According to the EPA, mercury is a human neurotoxin. Developing fetuses and small children are at greatest risk from exposure. The principal route of human exposure is through consumption of mercury-contaminated fish. When mercury enters an aquatic environment, it may encounter conditions that cause its conversion to methyl mercury. Methyl mercury is taken up by aquatic organisms and tends to concentrate as it moves up the food chain. This process is referred to as biomagnifications (from bacteria to fish-eating fish) and can result in high mercury concentrations in predatory fish such as striped bass and sharks, and in fish-eating birds and mammals.

In California, environmental mercury issues are primarily related to historical mining operations that had occurred up until the early 1980s. During this time it is estimated that nearly 100 million kilograms of mercury were produced within the state and large quantities of mercury were distributed into the environment. Cinnabar is a naturally occurring mercury sulfide found in and around Santa Clara County. It was the main ore of mercury mined by many of the California mining companies for the past 150 years. Cinnabar is generally found in a massive, granular, or earthy form, and is bright scarlet to brick-red in color. Sometimes mistaken for weathered brick from construction activities, cinnabar is more crystal-like.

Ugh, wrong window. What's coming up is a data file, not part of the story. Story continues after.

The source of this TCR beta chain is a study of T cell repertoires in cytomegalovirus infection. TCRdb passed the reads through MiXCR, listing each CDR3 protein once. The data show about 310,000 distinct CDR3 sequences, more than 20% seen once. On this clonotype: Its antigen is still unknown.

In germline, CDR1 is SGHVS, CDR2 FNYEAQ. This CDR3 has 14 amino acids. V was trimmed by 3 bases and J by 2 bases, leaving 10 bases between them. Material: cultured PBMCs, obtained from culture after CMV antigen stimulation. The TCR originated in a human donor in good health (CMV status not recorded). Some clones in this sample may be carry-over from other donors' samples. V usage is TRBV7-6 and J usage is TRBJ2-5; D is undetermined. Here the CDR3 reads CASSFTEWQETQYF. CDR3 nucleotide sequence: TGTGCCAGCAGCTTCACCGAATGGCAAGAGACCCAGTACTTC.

Pyrite or iron sulfide or "Fool's Gold," FeS2 for true geologists, is one of the most common sulfide minerals. Because of its rather high sulfur content, when exposed to the atmosphere (oxygen) or water, pyrite forms sulfuric acid. The most notable operations that create such an environment are mining operations—resulting in what we have all heard before as acid mine drainage.